A suggestion from a thread that i had posted earlier.
Manager contracts are very basic at the moment in my opinion. While there were a couple of options in FM 07 (like expanding the stadium or training facilities), the only options available for negotiations in FM 08 are increasing the wages (which is useless) or the time of the contract.
What i would like to suggest is more flexibility while negotiating in terms of the investment and long term ambitions of the club.
If possible, there should be six options available in the contract screen:
1) The type of contract (regular or rolling)
2) Contract commencement (immediate or end of the season)
4) Contract period
5) Investment (low, medium, large, huge)
6) Long term ambitions (options from fighting bravely against relegation to winning the league)
Now the 4 and 6th option should be inter-connected. So if i ask a five year contract then the board should be more ambitious. For example, if i was offered a two year contract by a Wigan Athletic or a Derby County, then the long term ambition should be to stay in the EPL. But if i ask for a five year contract, the the long term ambition should be to finish in a safe midtable position (above 13th-14th) place.
The contract period should also be linked to the type of investment. If the investment option chosen is low, then the transfer budget should be limited to under 5 million every year. Likewise medium means 10 million, large 20 and huge above 20. If the board has agreed to medium/large/huge investment, then it should make sure that it will offer the promised funds even if it has to take a loan (with the obvious exception being if the club's financial condition is very insecure).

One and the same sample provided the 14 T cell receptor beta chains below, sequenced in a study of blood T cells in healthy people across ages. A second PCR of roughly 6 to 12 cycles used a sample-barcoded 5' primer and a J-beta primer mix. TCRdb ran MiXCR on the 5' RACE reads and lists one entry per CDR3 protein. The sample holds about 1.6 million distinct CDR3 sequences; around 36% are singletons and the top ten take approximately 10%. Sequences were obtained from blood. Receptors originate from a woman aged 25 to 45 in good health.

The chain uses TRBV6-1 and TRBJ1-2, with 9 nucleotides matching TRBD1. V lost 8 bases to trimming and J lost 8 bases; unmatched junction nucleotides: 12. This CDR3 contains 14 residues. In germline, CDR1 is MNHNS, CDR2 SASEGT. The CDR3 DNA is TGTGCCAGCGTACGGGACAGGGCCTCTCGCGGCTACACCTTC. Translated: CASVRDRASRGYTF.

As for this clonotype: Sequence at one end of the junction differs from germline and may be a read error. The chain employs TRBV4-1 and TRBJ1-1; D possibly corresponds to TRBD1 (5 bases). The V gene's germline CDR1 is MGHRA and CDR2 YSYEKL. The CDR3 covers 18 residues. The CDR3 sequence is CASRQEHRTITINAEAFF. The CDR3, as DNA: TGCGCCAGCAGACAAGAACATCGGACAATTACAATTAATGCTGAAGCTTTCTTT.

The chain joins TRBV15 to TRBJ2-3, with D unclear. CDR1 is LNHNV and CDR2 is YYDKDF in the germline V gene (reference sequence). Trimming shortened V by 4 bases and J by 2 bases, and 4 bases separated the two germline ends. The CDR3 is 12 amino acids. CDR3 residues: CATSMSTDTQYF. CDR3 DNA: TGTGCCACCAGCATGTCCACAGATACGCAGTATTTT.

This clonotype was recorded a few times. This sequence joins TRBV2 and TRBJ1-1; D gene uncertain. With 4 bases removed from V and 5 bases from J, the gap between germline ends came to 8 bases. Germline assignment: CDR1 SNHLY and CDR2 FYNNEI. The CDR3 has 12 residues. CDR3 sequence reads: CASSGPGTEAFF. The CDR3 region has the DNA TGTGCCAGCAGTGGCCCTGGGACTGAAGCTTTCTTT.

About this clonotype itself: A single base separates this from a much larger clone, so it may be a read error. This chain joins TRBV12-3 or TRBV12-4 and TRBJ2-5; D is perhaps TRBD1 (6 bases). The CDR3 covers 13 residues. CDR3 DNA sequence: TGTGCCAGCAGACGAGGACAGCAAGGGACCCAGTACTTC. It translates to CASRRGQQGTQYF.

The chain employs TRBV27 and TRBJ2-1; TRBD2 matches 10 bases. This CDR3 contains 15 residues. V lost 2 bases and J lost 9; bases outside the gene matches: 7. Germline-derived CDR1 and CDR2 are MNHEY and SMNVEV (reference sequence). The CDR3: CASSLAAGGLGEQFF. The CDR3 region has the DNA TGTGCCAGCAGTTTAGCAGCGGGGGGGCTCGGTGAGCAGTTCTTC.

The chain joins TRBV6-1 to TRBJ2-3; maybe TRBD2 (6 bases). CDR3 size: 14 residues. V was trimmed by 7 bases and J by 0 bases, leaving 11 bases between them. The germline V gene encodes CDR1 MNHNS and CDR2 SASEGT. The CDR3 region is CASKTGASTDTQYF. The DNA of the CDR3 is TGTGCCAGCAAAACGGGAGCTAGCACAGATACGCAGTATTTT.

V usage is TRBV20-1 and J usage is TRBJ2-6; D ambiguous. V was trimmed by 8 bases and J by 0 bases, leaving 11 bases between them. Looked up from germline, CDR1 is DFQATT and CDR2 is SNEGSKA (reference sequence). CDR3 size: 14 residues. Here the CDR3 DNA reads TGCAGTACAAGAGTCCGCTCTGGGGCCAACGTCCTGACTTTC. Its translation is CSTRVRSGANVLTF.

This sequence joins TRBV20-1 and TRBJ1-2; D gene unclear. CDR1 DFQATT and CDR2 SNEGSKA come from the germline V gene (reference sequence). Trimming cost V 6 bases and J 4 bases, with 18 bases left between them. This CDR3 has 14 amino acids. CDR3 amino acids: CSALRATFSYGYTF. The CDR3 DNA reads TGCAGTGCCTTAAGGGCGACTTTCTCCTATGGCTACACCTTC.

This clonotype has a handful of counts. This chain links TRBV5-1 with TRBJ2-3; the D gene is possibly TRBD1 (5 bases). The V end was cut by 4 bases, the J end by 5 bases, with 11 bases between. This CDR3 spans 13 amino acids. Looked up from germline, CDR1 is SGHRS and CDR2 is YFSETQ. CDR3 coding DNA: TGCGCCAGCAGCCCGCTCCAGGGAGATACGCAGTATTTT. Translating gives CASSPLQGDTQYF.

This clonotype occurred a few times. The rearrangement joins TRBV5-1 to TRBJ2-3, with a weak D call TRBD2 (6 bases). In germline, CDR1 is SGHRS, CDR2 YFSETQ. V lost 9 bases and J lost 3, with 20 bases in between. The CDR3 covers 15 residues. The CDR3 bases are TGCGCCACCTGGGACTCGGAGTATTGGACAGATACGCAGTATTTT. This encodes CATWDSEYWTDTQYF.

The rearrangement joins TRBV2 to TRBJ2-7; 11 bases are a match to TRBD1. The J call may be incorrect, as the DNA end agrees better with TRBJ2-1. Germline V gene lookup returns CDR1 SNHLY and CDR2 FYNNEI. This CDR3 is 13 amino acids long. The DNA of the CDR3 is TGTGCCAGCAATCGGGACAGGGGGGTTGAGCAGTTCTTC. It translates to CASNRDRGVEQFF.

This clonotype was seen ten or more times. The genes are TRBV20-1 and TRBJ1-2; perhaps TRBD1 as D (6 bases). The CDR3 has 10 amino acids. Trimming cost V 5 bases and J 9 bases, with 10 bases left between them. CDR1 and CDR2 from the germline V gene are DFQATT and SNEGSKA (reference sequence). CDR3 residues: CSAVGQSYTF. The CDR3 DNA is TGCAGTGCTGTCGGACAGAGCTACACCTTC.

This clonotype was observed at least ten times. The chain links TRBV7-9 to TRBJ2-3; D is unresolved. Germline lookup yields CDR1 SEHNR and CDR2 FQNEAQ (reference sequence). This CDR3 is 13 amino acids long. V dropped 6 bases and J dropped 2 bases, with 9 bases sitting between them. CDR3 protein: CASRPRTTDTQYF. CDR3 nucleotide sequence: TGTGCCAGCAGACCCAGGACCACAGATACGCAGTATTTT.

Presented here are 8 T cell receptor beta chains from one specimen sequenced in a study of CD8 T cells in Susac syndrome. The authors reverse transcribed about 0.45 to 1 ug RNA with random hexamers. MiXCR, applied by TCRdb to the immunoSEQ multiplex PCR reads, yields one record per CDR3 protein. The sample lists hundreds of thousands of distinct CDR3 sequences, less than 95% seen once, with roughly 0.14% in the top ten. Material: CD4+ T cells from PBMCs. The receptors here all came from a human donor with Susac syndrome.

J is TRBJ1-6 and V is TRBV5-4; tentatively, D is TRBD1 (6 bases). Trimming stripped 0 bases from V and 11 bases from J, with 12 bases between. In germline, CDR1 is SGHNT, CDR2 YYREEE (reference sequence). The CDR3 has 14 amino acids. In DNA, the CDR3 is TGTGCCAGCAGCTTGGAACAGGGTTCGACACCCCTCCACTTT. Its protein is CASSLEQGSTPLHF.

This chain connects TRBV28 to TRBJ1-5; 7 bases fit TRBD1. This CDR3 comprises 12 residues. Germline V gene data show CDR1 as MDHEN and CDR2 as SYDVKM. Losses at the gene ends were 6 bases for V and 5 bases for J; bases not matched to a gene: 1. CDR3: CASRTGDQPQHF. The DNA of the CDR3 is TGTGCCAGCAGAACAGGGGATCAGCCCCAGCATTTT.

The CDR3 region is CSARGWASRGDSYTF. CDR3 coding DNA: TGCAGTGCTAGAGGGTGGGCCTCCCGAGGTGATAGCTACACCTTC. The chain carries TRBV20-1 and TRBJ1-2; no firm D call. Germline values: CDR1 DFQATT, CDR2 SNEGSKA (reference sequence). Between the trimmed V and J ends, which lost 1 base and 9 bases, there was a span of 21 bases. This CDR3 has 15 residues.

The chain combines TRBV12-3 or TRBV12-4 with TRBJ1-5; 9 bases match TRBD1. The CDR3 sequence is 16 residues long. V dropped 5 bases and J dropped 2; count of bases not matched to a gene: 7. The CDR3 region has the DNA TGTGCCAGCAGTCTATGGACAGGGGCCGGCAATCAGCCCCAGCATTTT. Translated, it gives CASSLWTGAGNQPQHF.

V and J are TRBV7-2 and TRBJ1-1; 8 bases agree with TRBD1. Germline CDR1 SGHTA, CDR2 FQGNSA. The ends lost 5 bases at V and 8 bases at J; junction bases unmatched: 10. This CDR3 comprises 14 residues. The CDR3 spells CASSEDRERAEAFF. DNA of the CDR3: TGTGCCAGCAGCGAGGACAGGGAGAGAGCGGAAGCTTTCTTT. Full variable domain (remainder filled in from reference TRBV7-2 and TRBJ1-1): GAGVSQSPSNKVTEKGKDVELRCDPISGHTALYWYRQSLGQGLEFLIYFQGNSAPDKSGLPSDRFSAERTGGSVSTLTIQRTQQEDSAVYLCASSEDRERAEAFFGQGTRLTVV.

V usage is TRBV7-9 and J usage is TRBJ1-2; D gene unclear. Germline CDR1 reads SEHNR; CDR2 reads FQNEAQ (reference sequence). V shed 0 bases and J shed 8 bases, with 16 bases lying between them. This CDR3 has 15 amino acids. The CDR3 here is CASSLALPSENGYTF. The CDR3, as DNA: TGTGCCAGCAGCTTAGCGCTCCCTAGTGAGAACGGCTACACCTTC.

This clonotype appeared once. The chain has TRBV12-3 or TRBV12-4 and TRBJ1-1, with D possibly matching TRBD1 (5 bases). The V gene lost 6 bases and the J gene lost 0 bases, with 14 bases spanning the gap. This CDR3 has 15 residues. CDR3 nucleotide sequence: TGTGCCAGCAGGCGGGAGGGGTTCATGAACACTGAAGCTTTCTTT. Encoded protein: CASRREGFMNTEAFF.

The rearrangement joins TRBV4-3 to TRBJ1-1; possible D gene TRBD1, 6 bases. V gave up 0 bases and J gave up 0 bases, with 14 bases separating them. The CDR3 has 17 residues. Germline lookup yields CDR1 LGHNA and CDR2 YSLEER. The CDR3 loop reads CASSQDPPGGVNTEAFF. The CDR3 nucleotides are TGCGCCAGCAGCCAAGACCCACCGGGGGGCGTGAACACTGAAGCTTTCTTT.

The board should be willing negotiate the investment depending on the reputation of the manager in question. So the huge investment option should only be acceptable if the manager's reputation is at least continental and his personality is ambitious (or if the club's financial status is excellent).
Now there should be cases where in the last three options are not always negotiable. For example if you are offered a contract from a top level club (the man utds, real madrids or the milans of the league in question) then, depending on their performances in the league in the last three years, the long term ambition should be set to winning the title. More ambitious boards should also demand the ECC title by the end of the period but it should not be set in stone with the league performance being more important. The investment option too will be negotiable depending on the financial status of the club. So the board should have an option of going back on their word if the financial condition worsens a couple of years down the line.
The advantages of such a feature will be many. The manager will have some say in the long term ambitions of the club (needed especially for midtable clubs), assurance of funds being available during the period of the contract (i have often accepted bids from clubs offering a good transfer budget when i was offered a contract only to see that the club is already in the red or just a couple of million above).
The feature will also offer a realistic time frame for the managers to achieve the long term ambitions. For example, though Aston Villa/Newcastle United offer large amount of transfer budget in the first season, its not possible to achieve their long term ambition of challenging for the league title (especially in the former's case) if the manager in question is not tactically that brilliant